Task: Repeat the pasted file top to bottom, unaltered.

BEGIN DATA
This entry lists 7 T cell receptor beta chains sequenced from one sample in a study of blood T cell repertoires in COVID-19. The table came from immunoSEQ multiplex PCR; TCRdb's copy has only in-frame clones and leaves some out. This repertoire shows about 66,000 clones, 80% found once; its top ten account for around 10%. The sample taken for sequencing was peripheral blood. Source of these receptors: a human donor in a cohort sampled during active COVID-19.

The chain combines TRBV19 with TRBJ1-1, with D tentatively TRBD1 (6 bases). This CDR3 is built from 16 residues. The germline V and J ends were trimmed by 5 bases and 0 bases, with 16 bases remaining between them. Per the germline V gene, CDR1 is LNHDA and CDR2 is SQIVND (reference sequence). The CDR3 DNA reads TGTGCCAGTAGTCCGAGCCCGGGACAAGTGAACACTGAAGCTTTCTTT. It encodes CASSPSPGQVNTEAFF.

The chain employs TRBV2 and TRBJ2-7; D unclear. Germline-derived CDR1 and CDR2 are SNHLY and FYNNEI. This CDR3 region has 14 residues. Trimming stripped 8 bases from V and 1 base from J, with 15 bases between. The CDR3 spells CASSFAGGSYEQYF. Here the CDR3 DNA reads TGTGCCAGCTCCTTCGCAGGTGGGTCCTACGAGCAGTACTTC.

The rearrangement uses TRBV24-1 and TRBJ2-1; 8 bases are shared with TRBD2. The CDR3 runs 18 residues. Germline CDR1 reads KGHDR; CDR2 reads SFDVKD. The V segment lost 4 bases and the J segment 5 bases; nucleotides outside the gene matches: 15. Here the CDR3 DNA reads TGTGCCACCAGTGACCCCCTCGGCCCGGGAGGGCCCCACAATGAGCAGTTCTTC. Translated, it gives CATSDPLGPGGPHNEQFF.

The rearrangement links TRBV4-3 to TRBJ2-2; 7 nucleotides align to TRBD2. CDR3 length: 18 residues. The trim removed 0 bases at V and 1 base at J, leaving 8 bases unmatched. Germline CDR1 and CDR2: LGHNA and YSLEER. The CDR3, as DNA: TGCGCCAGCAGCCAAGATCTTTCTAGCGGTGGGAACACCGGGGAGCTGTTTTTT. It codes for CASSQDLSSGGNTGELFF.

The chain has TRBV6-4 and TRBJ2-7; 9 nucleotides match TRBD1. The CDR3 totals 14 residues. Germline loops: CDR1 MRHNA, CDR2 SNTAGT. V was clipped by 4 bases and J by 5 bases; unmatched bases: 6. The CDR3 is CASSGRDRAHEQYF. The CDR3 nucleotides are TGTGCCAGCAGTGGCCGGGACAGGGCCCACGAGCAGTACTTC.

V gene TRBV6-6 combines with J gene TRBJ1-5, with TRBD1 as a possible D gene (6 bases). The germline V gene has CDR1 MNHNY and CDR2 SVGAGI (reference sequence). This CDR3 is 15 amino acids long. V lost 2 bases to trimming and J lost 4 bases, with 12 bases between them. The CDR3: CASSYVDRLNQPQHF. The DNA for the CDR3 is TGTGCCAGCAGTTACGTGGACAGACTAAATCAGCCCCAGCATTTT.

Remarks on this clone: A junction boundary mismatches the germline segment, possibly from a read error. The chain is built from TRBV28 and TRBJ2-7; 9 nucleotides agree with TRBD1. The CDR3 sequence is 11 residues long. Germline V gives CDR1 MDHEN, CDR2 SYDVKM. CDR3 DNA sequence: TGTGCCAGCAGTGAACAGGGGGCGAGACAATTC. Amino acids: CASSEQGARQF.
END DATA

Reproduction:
This entry lists 7 T cell receptor beta chains sequenced from one sample in a study of blood T cell repertoires in COVID-19. The table came from immunoSEQ multiplex PCR; TCRdb's copy has only in-frame clones and leaves some out. This repertoire shows about 66,000 clones, 80% found once; its top ten account for around 10%. The sample taken for sequencing was peripheral blood. Source of these receptors: a human donor in a cohort sampled during active COVID-19.

The chain combines TRBV19 with TRBJ1-1, with D tentatively TRBD1 (6 bases). This CDR3 is built from 16 residues. The germline V and J ends were trimmed by 5 bases and 0 bases, with 16 bases remaining between them. Per the germline V gene, CDR1 is LNHDA and CDR2 is SQIVND (reference sequence). The CDR3 DNA reads TGTGCCAGTAGTCCGAGCCCGGGACAAGTGAACACTGAAGCTTTCTTT. It encodes CASSPSPGQVNTEAFF.

The chain employs TRBV2 and TRBJ2-7; D unclear. Germline-derived CDR1 and CDR2 are SNHLY and FYNNEI. This CDR3 region has 14 residues. Trimming stripped 8 bases from V and 1 base from J, with 15 bases between. The CDR3 spells CASSFAGGSYEQYF. Here the CDR3 DNA reads TGTGCCAGCTCCTTCGCAGGTGGGTCCTACGAGCAGTACTTC.

The rearrangement uses TRBV24-1 and TRBJ2-1; 8 bases are shared with TRBD2. The CDR3 runs 18 residues. Germline CDR1 reads KGHDR; CDR2 reads SFDVKD. The V segment lost 4 bases and the J segment 5 bases; nucleotides outside the gene matches: 15. Here the CDR3 DNA reads TGTGCCACCAGTGACCCCCTCGGCCCGGGAGGGCCCCACAATGAGCAGTTCTTC. Translated, it gives CATSDPLGPGGPHNEQFF.

The rearrangement links TRBV4-3 to TRBJ2-2; 7 nucleotides align to TRBD2. CDR3 length: 18 residues. The trim removed 0 bases at V and 1 base at J, leaving 8 bases unmatched. Germline CDR1 and CDR2: LGHNA and YSLEER. The CDR3, as DNA: TGCGCCAGCAGCCAAGATCTTTCTAGCGGTGGGAACACCGGGGAGCTGTTTTTT. It codes for CASSQDLSSGGNTGELFF.

The chain has TRBV6-4 and TRBJ2-7; 9 nucleotides match TRBD1. The CDR3 totals 14 residues. Germline loops: CDR1 MRHNA, CDR2 SNTAGT. V was clipped by 4 bases and J by 5 bases; unmatched bases: 6. The CDR3 is CASSGRDRAHEQYF. The CDR3 nucleotides are TGTGCCAGCAGTGGCCGGGACAGGGCCCACGAGCAGTACTTC.

V gene TRBV6-6 combines with J gene TRBJ1-5, with TRBD1 as a possible D gene (6 bases). The germline V gene has CDR1 MNHNY and CDR2 SVGAGI (reference sequence). This CDR3 is 15 amino acids long. V lost 2 bases to trimming and J lost 4 bases, with 12 bases between them. The CDR3: CASSYVDRLNQPQHF. The DNA for the CDR3 is TGTGCCAGCAGTTACGTGGACAGACTAAATCAGCCCCAGCATTTT.

Remarks on this clone: A junction boundary mismatches the germline segment, possibly from a read error. The chain is built from TRBV28 and TRBJ2-7; 9 nucleotides agree with TRBD1. The CDR3 sequence is 11 residues long. Germline V gives CDR1 MDHEN, CDR2 SYDVKM. CDR3 DNA sequence: TGTGCCAGCAGTGAACAGGGGGCGAGACAATTC. Amino acids: CASSEQGARQF.